7. Aakvik, Arild & Tjøtta, Sigve, 2011. "Do collective actions clear common air? The effect of international environmental protocols on sulphur emissions," European Journal of Political Economy, Elsevier, vol. 27(2), pages 343-351, June.
    8. World Bank, 2010. "World Development Indicators 2010," World Bank Publications, The World Bank, number 4373.
    9. Jeffrey M. Wooldridge, 2005. "Fixed-Effects and Related Estimators for Correlated Random-Coefficient and Treatment-Effect Panel Data Models," The Review of Economics and Statistics, MIT Press, vol. 87(2), pages 385-390, May.
    10. Finus, Michael & Tjotta, Sigve, 2003. "The Oslo Protocol on sulfur reduction: the great leap forward?," Journal of Public Economics, Elsevier, vol. 87(9-10), pages 2031-2048, September.
    11. Fearon, James D., 1998. "Bargaining, Enforcement, and International Cooperation," International Organization, Cambridge University Press, vol. 52(02), pages 269-305, March.
    12. Murdoch, James C & Sandler, Todd & Sargent, Keith, 1997. "A Tale of Two Collectives: Sulphur versus Nitrogen Oxides Emission Reduction in Europe," Economica, London School of Economics and Political Science, vol. 64(254), pages 281-301, May.
    13. Jon Hovi & Detlef F. Sprinz & Arild Underdal, 2003. "The Oslo-Potsdam Solution to Measuring Regime Effectiveness: Critique, Response, and the Road Ahead," Global Environmental Politics, MIT Press, vol. 3(3), pages 74-96, 08.
    14. Murdoch, James C. & Sandler, Todd, 1997. "The voluntary provision of a pure public good: The case of reduced CFC emissions and the Montreal Protocol," Journal of Public Economics, Elsevier, vol. 63(3), pages 331-349, February.
    15. Bernauer, Thomas, 1995. "The effect of international environmental institutions: how we might learn more," International Organization, Cambridge University Press, vol. 49(02), pages 351-377, March.
    16. Carsten Helm & Detlef Sprinz, 2000. "Measuring the Effectiveness of International Environmental Regimes," Journal of Conflict Resolution, Peace Science Society (International), vol. 44(5), pages 630-652, October.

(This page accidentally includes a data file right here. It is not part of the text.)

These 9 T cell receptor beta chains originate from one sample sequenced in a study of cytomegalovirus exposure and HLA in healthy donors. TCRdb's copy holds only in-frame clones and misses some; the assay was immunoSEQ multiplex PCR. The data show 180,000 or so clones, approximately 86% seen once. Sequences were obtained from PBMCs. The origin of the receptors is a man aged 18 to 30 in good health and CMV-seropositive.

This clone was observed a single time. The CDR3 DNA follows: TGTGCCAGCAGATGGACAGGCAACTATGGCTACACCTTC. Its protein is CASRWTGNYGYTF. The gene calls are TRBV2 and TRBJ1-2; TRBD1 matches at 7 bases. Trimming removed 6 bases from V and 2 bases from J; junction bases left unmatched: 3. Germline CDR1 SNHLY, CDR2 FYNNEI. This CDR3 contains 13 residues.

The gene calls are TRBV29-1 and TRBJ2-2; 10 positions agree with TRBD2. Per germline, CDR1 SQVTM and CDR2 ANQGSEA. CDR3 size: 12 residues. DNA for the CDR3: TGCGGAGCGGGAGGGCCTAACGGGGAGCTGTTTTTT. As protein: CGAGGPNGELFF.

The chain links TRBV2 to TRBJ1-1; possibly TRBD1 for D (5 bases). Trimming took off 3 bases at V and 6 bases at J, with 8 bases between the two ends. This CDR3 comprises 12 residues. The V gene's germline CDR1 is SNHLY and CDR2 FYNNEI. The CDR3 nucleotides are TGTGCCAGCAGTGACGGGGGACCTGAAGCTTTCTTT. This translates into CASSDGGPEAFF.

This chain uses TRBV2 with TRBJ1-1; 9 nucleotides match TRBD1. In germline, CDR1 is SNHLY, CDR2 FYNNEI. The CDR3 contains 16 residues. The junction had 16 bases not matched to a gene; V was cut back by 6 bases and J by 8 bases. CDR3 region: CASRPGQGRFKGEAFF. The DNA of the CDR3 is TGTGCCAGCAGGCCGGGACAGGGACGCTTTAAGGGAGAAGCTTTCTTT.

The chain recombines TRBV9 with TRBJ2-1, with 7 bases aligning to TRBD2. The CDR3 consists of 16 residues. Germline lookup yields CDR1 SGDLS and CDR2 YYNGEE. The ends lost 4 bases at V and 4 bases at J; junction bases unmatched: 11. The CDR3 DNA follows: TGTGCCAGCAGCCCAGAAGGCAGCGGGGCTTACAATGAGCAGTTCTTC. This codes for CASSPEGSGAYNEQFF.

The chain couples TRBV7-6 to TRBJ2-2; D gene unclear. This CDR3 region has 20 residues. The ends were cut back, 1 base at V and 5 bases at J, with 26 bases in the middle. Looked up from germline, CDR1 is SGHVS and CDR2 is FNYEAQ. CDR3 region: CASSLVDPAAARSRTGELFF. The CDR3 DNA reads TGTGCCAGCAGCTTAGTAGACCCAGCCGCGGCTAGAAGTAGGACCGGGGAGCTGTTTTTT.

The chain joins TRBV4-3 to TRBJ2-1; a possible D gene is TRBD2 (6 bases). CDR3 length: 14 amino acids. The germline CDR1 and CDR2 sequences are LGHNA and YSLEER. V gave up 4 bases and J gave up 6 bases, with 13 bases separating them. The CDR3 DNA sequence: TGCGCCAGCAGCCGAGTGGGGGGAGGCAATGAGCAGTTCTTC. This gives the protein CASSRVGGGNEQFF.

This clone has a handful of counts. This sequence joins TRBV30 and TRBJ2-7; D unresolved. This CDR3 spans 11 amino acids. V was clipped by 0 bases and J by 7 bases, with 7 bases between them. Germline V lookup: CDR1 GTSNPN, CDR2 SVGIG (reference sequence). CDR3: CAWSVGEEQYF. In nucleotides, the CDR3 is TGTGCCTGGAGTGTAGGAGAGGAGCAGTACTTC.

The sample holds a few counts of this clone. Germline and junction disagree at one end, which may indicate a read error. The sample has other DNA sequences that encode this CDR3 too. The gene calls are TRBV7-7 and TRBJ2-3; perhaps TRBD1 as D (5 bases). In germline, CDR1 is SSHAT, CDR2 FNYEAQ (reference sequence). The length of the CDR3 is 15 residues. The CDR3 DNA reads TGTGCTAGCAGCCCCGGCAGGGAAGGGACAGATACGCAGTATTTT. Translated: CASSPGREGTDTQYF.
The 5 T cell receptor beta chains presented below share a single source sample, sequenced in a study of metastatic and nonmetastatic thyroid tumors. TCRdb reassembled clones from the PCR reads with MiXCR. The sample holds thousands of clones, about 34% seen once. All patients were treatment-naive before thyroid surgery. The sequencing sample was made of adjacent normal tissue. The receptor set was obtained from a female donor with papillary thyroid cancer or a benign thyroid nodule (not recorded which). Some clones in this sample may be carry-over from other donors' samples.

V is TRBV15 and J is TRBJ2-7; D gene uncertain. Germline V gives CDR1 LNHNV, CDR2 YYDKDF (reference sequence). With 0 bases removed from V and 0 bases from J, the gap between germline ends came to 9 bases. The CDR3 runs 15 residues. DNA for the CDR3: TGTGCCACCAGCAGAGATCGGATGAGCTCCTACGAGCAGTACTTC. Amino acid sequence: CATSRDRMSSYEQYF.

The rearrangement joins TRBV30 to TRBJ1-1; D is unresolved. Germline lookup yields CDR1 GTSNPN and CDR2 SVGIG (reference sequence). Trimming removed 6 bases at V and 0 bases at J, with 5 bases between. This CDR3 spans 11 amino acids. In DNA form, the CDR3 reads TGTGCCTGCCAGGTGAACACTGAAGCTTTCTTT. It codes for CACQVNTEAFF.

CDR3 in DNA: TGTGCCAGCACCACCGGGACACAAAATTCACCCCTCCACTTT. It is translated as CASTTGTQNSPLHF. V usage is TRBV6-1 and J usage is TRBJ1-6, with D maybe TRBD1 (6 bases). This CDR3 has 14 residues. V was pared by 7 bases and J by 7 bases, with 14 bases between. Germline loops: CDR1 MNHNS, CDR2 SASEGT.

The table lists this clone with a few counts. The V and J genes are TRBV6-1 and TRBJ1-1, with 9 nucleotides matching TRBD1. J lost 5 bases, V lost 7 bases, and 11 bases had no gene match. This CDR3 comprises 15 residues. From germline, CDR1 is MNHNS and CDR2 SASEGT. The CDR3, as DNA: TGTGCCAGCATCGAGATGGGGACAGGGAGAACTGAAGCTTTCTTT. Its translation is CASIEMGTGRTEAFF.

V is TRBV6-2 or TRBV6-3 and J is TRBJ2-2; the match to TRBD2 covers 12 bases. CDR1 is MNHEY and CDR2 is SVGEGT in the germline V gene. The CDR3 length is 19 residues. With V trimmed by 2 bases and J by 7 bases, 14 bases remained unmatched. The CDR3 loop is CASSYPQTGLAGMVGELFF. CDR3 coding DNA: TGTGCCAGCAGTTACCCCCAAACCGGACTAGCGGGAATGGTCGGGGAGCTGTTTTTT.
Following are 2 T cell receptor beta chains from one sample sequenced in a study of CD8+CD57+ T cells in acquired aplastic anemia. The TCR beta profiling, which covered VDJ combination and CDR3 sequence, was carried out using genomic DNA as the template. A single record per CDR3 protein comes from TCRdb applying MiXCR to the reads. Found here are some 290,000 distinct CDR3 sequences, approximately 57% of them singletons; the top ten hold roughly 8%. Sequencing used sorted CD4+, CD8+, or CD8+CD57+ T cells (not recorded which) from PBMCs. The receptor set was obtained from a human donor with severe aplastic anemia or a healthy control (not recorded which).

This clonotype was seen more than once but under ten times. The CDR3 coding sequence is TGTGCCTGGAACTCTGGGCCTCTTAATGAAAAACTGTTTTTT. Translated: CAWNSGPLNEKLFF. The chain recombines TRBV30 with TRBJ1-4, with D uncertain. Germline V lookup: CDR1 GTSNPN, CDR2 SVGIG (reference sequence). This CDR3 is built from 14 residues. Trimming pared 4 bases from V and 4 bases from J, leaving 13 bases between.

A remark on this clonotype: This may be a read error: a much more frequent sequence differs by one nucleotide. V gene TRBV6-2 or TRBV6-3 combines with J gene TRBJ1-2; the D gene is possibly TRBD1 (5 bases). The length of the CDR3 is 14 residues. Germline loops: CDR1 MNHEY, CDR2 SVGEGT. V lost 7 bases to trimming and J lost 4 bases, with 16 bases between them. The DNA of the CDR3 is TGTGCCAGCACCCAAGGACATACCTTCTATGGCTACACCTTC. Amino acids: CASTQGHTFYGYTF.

17. Koremenos, Barbara & Lipson, Charles & Snidal, Duncan, 2001. "The Rational Design of International Institutions," International Organization, Cambridge University Press, vol. 55(04), pages 761-799, September.
    18. Downs, George W & Jones, Michael A, 2002. "Reputation, Compliance, and International Law," The Journal of Legal Studies, University of Chicago Press, vol. 31(1), pages S95-114, January.
    Full references (including those not matched with items on IDEAS)

    This item is not listed on Wikipedia, on a reading list or among the top items on IDEAS.

    When requesting a correction, please mention this item's handle: RePEc:spr:ieaple:v:13:y:2013:i:3:p:343-367. See general information about how to correct material in RePEc.

    For technical questions regarding this item, or to correct its authors, title, abstract, bibliographic or download information, contact: (Guenther Eichhorn)

    or (Christopher F Baum)

    If you have authored this item and are not yet registered with RePEc, we encourage you to do it here. This allows to link your profile to this item. It also allows you to accept potential citations to this item that we are uncertain about.

    If references are entirely missing, you can add them using this form.

    If the full references list an item that is present in RePEc, but the system did not link to it, you can help with this form.

    If you know of missing items citing this one, you can help us creating those links by adding the relevant references in the same way as above, for each refering item. If you are a registered author of this item, you may also want to check the "citations" tab in your profile, as there may be some citations waiting for confirmation.

    Please note that corrections may take a couple of weeks to filter through the various RePEc services.

    This information is provided to you by IDEAS at the Research Division of the Federal Reserve Bank of St. Louis using RePEc data.